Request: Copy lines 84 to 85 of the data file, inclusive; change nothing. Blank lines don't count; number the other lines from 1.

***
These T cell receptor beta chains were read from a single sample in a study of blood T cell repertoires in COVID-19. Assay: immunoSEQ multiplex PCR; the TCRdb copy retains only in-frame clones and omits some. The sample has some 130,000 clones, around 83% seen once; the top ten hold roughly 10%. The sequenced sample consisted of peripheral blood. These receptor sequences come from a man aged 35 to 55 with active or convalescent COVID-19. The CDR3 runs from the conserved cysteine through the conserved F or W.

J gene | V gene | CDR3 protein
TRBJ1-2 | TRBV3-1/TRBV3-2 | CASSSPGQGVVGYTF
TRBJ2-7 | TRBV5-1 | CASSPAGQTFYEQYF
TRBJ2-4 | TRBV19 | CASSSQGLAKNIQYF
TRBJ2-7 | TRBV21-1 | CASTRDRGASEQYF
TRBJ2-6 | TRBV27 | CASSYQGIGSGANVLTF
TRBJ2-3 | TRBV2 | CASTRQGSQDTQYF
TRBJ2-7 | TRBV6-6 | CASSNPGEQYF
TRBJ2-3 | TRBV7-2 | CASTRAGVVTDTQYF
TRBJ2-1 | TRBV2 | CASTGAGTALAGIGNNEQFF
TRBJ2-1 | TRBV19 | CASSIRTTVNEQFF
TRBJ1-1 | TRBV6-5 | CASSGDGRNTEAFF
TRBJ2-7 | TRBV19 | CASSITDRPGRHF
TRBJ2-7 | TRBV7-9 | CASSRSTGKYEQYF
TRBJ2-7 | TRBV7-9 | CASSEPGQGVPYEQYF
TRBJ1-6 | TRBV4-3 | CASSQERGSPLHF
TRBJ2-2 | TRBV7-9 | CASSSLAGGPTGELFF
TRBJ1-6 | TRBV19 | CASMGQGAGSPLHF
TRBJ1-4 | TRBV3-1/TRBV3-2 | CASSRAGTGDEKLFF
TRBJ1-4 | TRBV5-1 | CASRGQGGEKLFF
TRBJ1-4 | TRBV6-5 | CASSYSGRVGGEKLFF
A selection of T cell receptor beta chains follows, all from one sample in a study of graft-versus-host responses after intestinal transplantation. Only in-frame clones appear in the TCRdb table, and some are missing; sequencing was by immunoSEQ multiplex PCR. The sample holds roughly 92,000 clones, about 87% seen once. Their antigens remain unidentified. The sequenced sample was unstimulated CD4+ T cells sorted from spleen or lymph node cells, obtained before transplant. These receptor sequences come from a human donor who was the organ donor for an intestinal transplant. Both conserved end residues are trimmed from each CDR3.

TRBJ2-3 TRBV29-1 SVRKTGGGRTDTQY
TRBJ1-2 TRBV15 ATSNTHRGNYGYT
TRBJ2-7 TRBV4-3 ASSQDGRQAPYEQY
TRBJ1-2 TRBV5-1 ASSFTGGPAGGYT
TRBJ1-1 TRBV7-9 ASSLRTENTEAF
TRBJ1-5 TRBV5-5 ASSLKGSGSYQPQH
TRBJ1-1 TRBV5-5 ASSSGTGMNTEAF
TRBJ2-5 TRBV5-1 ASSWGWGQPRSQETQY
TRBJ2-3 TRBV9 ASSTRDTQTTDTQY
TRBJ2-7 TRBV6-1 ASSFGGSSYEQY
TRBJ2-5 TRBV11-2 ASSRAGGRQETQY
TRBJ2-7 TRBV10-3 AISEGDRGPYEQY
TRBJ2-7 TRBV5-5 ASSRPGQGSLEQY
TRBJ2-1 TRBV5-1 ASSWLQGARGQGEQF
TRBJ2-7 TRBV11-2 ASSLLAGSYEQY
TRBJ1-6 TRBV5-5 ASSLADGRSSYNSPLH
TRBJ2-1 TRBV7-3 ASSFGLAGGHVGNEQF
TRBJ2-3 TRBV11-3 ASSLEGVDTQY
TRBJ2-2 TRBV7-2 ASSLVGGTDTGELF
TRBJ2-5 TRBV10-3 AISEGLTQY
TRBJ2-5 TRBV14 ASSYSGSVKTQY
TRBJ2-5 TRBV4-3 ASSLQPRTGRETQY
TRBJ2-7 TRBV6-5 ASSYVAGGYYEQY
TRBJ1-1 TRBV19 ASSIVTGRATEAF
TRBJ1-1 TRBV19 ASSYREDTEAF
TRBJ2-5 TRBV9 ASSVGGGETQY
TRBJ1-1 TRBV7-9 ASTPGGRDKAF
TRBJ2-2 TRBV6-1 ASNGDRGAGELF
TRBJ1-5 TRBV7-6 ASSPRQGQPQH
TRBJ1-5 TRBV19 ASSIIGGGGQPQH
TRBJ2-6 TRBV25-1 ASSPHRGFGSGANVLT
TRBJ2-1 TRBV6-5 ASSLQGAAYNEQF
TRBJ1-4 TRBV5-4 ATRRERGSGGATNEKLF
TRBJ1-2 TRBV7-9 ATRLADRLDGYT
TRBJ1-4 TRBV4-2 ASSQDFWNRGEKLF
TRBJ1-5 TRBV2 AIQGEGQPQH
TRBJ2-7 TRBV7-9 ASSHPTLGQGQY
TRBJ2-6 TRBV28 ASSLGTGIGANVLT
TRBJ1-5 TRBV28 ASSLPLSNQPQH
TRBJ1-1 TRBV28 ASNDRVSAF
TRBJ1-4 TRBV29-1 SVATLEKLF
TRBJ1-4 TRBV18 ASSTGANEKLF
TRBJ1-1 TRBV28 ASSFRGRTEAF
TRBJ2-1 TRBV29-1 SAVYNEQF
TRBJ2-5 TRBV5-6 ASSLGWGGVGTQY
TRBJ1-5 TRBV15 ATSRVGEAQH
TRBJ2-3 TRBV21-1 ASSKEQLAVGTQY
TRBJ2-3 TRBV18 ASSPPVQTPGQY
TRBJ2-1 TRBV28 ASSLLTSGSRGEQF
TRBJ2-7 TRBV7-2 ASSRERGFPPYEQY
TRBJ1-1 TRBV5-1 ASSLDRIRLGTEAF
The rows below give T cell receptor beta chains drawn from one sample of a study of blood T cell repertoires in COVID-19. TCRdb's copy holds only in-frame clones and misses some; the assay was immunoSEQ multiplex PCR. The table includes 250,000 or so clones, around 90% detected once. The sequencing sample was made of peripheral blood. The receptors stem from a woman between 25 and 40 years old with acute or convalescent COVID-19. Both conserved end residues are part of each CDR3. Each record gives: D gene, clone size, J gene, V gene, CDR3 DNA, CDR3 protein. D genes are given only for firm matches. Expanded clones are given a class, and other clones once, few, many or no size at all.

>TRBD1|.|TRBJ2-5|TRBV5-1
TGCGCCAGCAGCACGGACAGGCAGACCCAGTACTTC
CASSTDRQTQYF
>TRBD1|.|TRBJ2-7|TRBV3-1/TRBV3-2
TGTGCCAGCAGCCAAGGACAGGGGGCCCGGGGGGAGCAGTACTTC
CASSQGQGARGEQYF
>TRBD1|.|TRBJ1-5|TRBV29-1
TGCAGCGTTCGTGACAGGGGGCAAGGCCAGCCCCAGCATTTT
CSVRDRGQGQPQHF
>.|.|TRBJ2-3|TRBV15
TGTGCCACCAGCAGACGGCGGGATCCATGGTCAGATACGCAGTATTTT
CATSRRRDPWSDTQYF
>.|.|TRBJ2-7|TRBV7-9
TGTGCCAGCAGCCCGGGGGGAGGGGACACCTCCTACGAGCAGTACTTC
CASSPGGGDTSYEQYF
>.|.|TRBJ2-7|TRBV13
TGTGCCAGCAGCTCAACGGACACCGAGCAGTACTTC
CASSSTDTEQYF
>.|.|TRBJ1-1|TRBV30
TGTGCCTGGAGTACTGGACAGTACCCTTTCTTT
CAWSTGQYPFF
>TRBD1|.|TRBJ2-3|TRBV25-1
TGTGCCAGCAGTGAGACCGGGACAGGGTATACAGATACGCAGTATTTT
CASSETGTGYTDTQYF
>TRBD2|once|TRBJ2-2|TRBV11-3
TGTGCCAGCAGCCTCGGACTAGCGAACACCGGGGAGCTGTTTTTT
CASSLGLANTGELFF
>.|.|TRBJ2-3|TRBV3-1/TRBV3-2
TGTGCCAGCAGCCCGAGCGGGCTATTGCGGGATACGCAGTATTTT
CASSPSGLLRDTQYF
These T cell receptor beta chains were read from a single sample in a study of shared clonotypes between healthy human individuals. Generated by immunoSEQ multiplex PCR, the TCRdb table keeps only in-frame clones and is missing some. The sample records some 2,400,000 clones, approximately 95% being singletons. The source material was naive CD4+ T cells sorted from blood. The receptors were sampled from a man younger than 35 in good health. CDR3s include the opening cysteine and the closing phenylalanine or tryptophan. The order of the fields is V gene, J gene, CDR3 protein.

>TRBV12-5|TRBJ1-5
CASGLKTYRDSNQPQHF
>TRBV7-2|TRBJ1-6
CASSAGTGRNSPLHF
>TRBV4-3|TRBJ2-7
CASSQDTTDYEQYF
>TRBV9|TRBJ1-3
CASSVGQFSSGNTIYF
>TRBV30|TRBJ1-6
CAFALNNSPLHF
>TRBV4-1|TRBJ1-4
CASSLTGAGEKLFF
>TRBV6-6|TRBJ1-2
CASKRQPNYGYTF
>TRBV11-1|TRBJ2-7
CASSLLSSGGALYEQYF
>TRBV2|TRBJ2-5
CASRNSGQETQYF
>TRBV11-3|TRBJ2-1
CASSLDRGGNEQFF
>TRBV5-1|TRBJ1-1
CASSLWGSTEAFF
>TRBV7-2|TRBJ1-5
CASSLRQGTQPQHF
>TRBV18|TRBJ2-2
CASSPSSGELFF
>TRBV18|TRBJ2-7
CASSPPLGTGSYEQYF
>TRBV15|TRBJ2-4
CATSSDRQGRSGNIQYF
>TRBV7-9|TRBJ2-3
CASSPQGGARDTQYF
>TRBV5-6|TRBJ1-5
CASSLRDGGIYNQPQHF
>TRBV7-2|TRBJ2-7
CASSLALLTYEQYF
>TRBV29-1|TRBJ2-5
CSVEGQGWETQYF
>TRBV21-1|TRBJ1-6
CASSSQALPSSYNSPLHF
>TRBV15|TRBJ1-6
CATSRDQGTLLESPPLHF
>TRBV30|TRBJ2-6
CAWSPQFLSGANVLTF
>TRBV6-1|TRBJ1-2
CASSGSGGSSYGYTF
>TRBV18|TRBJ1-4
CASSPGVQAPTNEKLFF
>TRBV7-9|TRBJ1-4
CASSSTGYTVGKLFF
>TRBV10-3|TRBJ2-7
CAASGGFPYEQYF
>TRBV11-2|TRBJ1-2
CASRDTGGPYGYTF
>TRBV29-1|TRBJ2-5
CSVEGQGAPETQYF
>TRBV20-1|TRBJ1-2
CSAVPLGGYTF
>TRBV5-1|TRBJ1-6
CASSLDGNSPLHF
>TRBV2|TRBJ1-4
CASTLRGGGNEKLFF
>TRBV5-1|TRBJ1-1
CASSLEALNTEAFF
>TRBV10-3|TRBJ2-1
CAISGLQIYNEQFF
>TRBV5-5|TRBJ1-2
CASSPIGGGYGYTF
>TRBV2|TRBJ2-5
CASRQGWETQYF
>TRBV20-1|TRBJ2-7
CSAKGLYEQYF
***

CSVRDRGQGQPQHF
>.|.|TRBJ2-3|TRBV15